Many of us grew up in the exciting world of electronic components replacing electro-mechanical devices. Transistors, resistors and solid-state controllers; soon it was all about integrated circuits, microprocessors, and computer chips. The semi-conductor industry was born, and Moore’s Law took over.
And for decades, the exponential improvements – more bang for the buck – seemed to be never-ending. Computers, and the chips that powered them, got smaller, faster, and cheaper, until they virtually disappeared into our personal items like phones, watches and glasses, and even became embedded in our bodies.
But as the silicon circuits dropped in width to just a couple of nanometers, strange things started to happen. Called leakage, electrons began to misbehave, and lose their integrity. With so little power required for processing, any environmental disturbance – like WiFi or static – could seriously disrupt the semi-conductor logic. Undetected errors are the worst kind; you can’t trust the device.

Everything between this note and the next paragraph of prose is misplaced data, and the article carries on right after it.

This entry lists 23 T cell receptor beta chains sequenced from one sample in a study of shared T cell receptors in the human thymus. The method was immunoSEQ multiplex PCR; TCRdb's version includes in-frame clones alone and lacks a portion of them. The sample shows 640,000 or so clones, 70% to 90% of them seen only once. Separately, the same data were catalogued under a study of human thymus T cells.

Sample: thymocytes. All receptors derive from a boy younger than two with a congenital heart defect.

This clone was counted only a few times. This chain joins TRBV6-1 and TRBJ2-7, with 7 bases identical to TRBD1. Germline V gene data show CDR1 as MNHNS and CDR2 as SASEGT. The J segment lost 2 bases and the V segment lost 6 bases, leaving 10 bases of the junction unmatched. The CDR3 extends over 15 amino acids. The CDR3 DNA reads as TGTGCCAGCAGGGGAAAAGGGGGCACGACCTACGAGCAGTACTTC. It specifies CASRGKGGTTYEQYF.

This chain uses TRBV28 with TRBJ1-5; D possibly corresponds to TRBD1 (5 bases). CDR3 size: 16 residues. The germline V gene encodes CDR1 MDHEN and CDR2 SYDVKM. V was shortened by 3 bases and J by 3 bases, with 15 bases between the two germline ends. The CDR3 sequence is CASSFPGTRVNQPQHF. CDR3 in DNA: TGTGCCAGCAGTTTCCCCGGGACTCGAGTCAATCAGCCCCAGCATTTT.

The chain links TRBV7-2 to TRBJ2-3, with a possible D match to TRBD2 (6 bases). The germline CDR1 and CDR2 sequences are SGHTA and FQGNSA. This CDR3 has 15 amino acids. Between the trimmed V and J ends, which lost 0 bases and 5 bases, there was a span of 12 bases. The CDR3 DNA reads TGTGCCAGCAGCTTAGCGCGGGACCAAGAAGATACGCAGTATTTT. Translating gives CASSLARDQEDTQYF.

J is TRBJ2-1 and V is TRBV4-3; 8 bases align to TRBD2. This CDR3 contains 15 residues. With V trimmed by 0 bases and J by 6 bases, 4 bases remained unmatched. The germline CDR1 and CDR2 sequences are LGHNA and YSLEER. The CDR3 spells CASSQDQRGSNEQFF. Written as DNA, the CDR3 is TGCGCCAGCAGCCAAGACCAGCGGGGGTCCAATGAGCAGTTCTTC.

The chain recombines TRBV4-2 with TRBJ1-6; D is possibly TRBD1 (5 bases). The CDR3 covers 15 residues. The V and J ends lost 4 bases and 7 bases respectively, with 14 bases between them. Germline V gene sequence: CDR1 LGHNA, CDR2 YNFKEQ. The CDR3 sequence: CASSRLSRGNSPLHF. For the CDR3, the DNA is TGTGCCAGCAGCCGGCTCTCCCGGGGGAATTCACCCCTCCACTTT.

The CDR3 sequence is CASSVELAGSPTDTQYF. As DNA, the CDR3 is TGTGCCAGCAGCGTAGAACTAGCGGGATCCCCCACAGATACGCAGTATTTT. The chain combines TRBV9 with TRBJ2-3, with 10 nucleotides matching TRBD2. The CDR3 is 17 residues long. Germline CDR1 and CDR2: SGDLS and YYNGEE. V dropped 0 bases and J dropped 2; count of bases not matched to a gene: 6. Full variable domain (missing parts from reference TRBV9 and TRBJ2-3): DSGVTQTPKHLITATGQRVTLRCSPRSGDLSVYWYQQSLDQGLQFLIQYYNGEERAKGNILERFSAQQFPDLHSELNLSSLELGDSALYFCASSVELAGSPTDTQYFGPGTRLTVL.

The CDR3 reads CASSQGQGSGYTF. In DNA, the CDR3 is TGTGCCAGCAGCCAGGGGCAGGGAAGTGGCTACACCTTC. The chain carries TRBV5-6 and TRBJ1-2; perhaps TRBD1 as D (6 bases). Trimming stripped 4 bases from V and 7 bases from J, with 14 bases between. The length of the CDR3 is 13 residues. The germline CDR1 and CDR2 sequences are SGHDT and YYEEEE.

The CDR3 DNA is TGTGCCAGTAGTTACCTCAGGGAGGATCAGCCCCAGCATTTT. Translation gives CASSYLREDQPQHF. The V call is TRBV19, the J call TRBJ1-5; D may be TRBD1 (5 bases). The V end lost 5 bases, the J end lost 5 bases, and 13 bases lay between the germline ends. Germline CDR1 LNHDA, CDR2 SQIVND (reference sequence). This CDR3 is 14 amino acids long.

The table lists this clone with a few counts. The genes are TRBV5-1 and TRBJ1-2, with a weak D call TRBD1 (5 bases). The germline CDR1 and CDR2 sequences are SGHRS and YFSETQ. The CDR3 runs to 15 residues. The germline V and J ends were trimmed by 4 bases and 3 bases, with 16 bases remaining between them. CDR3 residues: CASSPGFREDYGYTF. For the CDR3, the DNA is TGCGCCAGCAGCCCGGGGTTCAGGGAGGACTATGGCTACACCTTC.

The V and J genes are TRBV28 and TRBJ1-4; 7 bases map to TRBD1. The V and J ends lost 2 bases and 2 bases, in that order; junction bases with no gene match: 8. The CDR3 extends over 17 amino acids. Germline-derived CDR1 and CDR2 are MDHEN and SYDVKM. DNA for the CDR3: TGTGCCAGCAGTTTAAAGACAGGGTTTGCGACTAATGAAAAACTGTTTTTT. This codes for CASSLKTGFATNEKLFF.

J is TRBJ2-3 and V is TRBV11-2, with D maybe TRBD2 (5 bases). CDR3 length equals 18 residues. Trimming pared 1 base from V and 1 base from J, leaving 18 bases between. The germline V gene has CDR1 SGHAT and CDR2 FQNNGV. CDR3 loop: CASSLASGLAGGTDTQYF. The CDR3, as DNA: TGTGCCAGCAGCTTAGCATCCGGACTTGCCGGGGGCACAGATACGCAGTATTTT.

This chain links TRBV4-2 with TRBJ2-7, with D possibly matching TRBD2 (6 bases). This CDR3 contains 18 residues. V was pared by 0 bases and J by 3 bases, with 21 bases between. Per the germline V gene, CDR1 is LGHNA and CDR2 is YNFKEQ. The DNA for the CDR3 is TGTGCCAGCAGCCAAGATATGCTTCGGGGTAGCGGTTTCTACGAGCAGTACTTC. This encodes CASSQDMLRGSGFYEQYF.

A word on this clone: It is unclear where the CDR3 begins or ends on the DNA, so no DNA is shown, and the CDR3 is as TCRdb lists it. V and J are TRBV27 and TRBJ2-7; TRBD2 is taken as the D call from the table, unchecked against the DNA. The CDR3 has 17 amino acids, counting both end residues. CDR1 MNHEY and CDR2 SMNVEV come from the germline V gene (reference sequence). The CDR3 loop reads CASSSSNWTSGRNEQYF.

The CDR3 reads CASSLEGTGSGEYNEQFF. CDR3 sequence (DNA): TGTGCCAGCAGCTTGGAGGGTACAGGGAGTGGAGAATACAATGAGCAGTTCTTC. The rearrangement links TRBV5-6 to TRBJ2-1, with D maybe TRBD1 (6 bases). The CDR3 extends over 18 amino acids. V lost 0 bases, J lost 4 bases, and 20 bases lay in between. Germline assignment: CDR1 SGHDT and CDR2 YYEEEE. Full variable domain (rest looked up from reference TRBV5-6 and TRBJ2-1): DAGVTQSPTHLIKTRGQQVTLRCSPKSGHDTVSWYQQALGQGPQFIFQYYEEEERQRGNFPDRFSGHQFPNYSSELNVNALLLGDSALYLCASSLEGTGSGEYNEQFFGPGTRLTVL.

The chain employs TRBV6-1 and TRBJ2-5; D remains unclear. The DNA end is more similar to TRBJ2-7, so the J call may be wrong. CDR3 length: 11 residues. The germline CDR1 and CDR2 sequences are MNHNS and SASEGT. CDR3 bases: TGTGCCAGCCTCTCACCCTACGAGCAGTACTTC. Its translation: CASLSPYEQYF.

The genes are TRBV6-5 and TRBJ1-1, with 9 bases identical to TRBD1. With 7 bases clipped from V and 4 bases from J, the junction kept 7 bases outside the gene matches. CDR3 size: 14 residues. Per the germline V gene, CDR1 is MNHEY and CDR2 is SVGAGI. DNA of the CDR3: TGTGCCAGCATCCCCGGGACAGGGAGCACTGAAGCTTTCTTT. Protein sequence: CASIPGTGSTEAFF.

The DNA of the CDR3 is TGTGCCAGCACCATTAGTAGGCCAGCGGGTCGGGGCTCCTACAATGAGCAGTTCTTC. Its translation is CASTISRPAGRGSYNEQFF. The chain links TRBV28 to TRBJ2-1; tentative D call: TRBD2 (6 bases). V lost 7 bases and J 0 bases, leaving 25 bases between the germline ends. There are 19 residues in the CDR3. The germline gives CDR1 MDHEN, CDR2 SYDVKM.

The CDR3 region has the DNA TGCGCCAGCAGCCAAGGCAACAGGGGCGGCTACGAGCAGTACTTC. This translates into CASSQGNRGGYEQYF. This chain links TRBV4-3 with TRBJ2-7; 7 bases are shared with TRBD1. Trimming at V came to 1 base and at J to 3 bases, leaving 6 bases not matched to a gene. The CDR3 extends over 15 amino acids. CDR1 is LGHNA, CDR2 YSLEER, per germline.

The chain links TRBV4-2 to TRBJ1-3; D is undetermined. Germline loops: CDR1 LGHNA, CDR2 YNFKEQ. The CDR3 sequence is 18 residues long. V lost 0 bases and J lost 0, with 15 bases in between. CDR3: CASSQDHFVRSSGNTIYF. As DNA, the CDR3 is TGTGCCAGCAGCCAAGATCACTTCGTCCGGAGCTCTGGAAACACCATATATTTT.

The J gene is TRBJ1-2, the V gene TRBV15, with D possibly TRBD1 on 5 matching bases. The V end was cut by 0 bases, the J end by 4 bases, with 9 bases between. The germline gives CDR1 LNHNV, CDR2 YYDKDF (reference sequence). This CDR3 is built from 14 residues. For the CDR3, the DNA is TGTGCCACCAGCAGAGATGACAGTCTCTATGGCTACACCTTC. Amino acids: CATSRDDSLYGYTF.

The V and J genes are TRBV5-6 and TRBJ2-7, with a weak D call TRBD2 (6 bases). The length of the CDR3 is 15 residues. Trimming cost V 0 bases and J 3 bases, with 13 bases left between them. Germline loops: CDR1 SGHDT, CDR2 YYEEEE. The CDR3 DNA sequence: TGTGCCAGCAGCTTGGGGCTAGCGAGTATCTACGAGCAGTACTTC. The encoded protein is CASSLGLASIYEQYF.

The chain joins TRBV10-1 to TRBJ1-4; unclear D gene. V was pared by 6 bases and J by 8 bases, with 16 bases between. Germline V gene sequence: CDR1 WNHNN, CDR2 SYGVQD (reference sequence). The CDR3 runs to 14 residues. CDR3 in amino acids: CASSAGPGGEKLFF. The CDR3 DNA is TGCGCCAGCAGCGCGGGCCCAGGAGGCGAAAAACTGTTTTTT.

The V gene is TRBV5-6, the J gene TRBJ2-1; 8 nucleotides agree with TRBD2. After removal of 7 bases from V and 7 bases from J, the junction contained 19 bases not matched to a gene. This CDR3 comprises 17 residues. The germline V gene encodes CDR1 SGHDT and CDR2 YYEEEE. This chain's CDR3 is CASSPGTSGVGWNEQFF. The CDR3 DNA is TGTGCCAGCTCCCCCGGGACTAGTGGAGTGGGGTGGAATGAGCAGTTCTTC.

Now we’re building nanoprocessors out of nanomaterials and metamaterials – exotic devices like quantum dots and electron wells, and ‘origami’ graphene. There’s hardly any silicon in sight, except for the packaging and interconnection. We’re able to trap individual photons and electrons, create superconducting circuits that transmit electrons without any losses, and exploit the power of quantum physics.
With this type of exponential acceleration of raw computing power, and equivalent reduction in electrical energy to power the systems, Moore’s Law will be discarded as irrelevant. A new breed of ‘chip’ is emerging, and a whole new industry built around quantum microelectronics.
It’s the next big thing and it needs a name; let’s call it ‘Quantronics.’